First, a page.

Thursday, November 25, 2004

Liberal hubris in academia

Two recent studies offer further confirmation of the political imbalance prevalent in American academia. The are cited in the NY Times for November 18: “Republicans Outnumbered in Academia.”

Professor Daniel Klein (Economics, University of Santa Clara) found that at Stanford and Berkeley Democrats outnumber Republicans 9-1. A national survey of 1000 professors revealed a pro-Democratic ratio of 7-1.

Moreover, this imbalance is increasing, as the cohort of younger professors shows an even greater liberal bias. The dominant liberal faction in most departments sees no problem in their becoming more so. And many who are conservative or middle-of-the-road decline to apply, sensing that even if they are hired they will not receive tenure. Two years ago there was a prominent case of this sort at Brooklyn College, when a highly qualified, much published conservative historian was only saved from canning by the intervention of the chancellor of the university.

I am not a Republican but a libertarian. So I have no dog in this fight. As a professor of art history, I am not called upon to comment in the classroom on contemporary political matters. For many students and colleagues, silence indicates consent. I am, many assume, one more soldier in the universal academic liberal army. A few colleagues, though, sense that “something is not quite right.” Perhaps I am harboring some dangerous heterodoxy—I might even be a fascist! Some academic liberals, mystified as to why the larger society has not embraced such eminently sensible ideas as theirs exhibit a touch of paranoia.

For someone like myself, who has spent 35 years in college teaching, the imbalance causes uneasiness for two reasons. 1) Having one side so clearly dominant tends to reduce the liveliness of discussion. Where is the diversity liberals claim to be seeking? 2) The present situation tends to erode public support. The general public does not share the orthodoxy that most liberals in academia cherish, and is increasingly resistant to funding it.

The piece in the NY Times elicited some correspondence from liberals defending the imbalance One writer offered a kind of compensation theory. That is, since Republicans dominate in big corporations, why not Democrats in academia? This is to compare apples and oranges. Corporations exist to make money. Those of us who are lucky enough to teach in the universities, ostensibly not for profit, are supposed to encourage a forum for the exchange of ideas.

As one insider recently remarked, at one time universities were islands of tolerance in a sea of intolerance. Now they are redoubts of intolerance in a generally tolerant society.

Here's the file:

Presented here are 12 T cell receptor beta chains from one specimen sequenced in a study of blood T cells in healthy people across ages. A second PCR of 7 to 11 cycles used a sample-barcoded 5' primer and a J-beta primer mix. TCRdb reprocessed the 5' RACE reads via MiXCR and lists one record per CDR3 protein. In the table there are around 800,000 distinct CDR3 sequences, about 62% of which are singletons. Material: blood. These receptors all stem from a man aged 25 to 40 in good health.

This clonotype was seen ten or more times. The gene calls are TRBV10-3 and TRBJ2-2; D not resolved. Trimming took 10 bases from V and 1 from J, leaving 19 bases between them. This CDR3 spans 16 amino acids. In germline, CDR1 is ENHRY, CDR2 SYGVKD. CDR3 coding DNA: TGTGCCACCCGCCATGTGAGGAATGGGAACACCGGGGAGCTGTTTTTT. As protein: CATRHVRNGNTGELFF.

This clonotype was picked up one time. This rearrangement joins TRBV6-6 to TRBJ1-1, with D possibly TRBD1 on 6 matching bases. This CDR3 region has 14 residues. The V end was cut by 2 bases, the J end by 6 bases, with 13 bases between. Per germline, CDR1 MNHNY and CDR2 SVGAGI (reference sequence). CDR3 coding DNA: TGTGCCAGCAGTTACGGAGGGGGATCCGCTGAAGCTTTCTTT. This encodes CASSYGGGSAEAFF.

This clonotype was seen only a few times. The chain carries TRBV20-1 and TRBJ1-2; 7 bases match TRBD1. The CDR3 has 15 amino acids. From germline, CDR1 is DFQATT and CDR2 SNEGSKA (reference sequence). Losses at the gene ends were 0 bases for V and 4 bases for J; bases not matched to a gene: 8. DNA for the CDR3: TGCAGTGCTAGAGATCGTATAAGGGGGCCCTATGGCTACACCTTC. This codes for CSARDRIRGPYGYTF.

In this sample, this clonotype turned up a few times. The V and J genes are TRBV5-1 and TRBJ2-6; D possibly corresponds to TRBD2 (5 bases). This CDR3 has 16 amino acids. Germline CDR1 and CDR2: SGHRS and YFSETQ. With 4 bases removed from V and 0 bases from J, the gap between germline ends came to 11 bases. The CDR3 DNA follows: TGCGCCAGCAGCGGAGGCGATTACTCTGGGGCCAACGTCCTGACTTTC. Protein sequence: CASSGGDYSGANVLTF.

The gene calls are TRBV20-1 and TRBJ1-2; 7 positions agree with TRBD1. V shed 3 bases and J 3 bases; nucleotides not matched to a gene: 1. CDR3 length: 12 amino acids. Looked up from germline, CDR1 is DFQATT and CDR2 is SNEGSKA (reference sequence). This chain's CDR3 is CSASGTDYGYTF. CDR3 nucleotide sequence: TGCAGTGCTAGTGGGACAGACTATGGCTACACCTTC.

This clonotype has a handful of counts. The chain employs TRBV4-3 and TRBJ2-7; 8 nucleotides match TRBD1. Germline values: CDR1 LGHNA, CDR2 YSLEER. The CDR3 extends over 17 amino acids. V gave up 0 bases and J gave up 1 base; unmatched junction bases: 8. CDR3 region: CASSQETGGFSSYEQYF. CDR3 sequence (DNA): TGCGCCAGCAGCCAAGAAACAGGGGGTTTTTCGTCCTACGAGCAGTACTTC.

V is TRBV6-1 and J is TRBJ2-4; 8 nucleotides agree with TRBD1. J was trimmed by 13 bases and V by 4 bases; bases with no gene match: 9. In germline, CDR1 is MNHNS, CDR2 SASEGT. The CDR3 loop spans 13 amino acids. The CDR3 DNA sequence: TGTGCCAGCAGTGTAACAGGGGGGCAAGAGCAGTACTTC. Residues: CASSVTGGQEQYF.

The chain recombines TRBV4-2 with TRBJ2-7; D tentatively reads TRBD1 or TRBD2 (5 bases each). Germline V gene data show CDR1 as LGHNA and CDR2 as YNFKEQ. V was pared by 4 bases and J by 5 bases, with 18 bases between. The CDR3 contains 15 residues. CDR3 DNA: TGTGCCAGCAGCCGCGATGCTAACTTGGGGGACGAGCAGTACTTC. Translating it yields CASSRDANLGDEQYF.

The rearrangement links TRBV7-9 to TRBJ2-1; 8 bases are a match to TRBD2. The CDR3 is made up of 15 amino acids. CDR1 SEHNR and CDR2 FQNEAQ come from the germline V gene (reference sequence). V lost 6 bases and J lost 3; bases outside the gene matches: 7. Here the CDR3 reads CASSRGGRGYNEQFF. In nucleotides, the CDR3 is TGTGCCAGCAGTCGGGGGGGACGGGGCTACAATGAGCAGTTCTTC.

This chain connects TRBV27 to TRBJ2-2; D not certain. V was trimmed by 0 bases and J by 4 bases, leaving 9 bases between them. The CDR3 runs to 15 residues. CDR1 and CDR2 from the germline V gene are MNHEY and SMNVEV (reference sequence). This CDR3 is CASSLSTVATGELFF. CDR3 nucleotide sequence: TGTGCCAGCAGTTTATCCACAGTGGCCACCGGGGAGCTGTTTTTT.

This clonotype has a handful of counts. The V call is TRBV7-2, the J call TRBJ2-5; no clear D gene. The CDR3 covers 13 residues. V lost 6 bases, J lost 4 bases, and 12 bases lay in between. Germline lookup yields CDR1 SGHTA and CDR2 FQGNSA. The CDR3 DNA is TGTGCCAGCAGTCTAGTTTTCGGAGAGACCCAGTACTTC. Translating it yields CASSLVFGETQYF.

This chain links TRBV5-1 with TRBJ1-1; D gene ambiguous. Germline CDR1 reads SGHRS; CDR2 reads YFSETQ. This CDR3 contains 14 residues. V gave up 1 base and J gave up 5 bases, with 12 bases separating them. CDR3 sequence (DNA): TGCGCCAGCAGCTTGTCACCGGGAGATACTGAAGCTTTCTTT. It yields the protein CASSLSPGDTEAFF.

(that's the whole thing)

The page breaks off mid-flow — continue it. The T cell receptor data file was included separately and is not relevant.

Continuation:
Liberals, we are told, are more logical, they are smarter. Yet what is logical about supporting affirmative action, especially when only lip service is required? There is no chance of a liberal white male who is tenured being fired and replaced by someone with a different background. These jobs, the last refuge of feudalism, are for life.

Liberals in universities believe that all cultures are more or less equal. To be sure, when reminded of Aztec human sacrifice or African genital mutilation today, they will back down—but only briefly. Cultural relativism is their default setting.

I could go on, but it is unnecessary. Unthinking support for the whole megillah of PC positions is not a sign of logical thinking or intelligence; it indicates a herd mentality.

But that is not the way the academic liberals see themselves. For any thinking person, they hold, the views they entertain are inescapable. They are simply the way things are. There is no need to ponder any alternative to the liberal orthodoxy in academia. “We are smart, they are stupid.” That is all one need know. What hubris! A system of thought that bars any serious consideration of other views is sometimes termed an ideology. It might also qualify as a religion.

It may be then, that as currently practiced, hegemonic liberalism in the universities is indeed a religion. As such, liberal dominance in publicly supported colleges ought to be forbidden as contrary to the First Amendment.

There is no need to go that far. All that is needed is an injection of the diversity academic liberals claim is so dear to them. This means not only seeking out persons to appoint with a different outlook, but taking what is for these folks a revolutionary step: seriously confronting ideas different from their own.


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